This would deny millions of Iranians access to major online services without circumvention tools that enable users to access blocked sites such as virtual private networks (VPNs), which hide user identity. Article 33 of the bill also prohibits the sale of VPNs.
Article 17 allocates faster internet speeds to domestic networks that are heavily censored by the security establishment, and which enable easy state access into accounts for surveillance purposes. Article 22 bans all government offices from using foreign networks for emails and other basic services.
Governments, Companies Need to Ensure Iranians’ Access to Circumvention Tools
The proposed legislation reflects the central role of the internet in the Iranian authorities’ efforts to suppress dissent and control the citizenry of Iran. It sharply highlights the need to ensure that the people of Iran have access to the tools and services they need to circumvent the state’s growing online censorship and surveillance capacities.
While U.S. sanctions on the Islamic Republic have significantly limited international trade within the country, the U.S. Treasury Department’s Office of Foreign Assets Control (OFAC) has exempted personal communications tools and services from sanctions on Iran. Yet many companies have remained reluctant to sell products to Iran, and banks to process transactions, due to fears of sanctions violations.
Digital and human rights organizations have persistently requested that the U.S. government, in concert with private tech firms, facilitate Iranians’ access to these products, by updating, expanding, and clarifying exemptions for communications products, and encouraging companies to sell them to the people of Iran.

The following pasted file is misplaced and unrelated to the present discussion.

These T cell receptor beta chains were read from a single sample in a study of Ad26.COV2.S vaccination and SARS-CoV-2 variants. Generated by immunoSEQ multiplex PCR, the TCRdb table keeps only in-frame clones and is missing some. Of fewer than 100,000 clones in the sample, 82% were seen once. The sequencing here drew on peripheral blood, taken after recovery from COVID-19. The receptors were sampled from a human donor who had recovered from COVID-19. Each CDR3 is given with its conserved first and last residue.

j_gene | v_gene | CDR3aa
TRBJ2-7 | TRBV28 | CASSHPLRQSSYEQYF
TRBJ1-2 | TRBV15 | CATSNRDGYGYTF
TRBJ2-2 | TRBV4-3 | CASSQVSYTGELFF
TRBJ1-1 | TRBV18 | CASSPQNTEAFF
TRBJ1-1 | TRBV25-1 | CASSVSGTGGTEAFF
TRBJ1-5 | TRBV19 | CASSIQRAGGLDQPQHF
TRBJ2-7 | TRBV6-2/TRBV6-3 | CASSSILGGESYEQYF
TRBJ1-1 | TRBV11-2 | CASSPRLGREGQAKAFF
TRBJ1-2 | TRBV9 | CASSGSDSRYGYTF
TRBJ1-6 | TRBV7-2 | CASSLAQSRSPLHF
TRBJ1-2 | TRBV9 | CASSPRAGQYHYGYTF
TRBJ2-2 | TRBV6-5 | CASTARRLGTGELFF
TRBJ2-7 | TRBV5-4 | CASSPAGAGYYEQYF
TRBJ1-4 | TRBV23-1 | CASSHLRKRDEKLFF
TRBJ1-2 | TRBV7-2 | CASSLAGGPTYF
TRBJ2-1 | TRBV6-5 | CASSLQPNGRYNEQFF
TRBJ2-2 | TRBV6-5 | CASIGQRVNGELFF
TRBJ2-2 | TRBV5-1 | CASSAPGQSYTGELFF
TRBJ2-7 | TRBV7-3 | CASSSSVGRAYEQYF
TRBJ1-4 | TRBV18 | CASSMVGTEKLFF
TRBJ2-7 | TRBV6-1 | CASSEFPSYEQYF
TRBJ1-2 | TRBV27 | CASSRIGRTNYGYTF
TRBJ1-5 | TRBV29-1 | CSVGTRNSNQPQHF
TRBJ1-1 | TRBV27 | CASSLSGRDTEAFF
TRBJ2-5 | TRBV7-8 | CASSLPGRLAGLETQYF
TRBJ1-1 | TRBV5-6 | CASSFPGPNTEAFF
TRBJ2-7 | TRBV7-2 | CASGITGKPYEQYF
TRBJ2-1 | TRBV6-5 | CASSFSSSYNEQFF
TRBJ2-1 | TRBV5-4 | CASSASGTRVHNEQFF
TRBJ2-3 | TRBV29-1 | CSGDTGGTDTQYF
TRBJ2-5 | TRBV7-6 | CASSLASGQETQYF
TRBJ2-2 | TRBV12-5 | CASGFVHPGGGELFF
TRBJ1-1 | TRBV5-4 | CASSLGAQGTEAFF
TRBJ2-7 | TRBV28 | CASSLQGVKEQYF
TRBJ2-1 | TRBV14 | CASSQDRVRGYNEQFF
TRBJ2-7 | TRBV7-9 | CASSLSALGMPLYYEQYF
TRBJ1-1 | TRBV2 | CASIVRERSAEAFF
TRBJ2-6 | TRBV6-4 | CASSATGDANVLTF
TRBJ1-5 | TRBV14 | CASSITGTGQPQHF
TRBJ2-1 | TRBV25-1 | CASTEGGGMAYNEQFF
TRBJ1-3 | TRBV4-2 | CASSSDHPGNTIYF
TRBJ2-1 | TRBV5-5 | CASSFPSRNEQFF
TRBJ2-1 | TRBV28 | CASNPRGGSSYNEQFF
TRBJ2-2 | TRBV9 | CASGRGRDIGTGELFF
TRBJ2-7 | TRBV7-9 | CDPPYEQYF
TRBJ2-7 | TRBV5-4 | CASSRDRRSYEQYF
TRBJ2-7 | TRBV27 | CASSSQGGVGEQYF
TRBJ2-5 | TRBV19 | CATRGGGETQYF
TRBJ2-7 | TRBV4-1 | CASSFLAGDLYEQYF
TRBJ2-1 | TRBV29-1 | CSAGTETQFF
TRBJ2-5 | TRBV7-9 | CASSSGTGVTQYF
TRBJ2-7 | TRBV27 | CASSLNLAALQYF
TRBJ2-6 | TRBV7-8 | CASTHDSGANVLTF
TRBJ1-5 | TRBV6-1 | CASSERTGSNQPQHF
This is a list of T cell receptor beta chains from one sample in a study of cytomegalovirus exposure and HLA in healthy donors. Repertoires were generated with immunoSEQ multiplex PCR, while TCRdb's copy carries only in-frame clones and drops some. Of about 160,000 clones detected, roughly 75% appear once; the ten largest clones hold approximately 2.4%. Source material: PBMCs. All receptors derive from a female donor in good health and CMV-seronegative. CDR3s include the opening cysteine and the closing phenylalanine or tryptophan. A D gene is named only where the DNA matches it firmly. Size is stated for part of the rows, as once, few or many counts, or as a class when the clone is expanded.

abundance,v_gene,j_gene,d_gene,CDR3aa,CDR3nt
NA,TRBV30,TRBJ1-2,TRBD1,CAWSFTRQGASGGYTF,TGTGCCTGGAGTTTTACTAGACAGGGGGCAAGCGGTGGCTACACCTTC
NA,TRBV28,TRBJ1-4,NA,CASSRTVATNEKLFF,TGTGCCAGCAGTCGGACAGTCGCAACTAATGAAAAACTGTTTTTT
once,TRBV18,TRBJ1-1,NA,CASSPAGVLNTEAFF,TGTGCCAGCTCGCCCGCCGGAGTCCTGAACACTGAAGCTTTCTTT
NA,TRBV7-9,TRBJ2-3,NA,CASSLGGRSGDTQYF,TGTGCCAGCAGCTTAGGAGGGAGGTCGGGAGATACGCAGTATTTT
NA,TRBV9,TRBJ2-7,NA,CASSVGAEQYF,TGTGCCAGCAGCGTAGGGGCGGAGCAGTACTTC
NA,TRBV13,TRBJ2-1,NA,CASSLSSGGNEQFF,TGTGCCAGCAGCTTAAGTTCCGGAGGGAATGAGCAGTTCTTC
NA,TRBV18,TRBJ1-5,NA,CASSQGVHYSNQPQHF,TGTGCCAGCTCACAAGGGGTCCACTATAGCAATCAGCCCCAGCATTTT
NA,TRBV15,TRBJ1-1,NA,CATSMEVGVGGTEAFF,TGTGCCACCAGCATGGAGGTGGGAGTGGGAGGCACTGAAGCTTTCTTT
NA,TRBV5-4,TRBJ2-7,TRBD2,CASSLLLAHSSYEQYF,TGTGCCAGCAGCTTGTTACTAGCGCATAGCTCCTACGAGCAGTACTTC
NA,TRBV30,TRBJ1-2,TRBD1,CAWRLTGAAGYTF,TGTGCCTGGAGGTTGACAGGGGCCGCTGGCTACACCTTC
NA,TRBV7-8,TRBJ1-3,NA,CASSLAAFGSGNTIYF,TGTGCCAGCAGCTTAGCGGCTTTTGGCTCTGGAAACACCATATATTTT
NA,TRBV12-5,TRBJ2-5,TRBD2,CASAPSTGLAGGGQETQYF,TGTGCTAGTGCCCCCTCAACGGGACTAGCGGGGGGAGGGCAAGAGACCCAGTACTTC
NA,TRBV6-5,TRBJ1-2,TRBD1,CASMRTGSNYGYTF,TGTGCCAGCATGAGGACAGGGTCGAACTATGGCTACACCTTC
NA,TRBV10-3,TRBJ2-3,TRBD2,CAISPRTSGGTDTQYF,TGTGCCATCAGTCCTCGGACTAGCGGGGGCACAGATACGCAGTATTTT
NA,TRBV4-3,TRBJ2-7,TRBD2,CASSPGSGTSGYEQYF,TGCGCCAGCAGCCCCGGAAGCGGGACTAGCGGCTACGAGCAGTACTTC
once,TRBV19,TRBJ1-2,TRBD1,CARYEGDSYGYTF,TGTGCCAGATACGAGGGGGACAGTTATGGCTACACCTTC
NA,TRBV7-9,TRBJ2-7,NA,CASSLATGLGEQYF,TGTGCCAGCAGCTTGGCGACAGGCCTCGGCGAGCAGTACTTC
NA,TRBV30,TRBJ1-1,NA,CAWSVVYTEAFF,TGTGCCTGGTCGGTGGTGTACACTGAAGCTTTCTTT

Bill Violates Right to Information and Hampers Business, Science, Education, and Medicine
The proposed internet bill would not only violate Iranians’ right to access information, it would also severely hamper business operations in the country, as many are heavily reliant on foreign tools, services, and technologies for their operations, as well as other sectors that rely on online information and exchange, such as science, medicine, and education.
“…[T]his bill deserve serious criticism not just because of any specific articles or clauses, but rather its whole approach and overall spirit deserves reflection and revision because not only is a significant portion of it unenforceable, it will also result in nothing but dissatisfaction and distrust among users towards domestic service providers, and put more pressure on various segments of society and small businesses and jeopardize their survival.”
Bill Reinforces Fears that Rights Situation Would Worsen Under President-elect Raisi
The proposed bill and the maneuvering to pass it with minimal public scrutiny follows the inauguration of President-Elect Ebrahim Raisi, who has played a central role in egregious human rights violations in Iran for decades, and who has demonstrated consistent support for repressive and unlawful measures.
The appointment of another known violator of human rights, Gholam-Hossein Mohseni Ejei, as Iran’s new head of the judiciary, has added to concerns that the rights situation in Iran is steadily worsening.
“While Iranians are taking to the streets and risking their lives against violent security forces to demand their rights, including access to water, political freedom, and free speech, the Iranian government is working harder to further deny their rights,” said Ghaemi.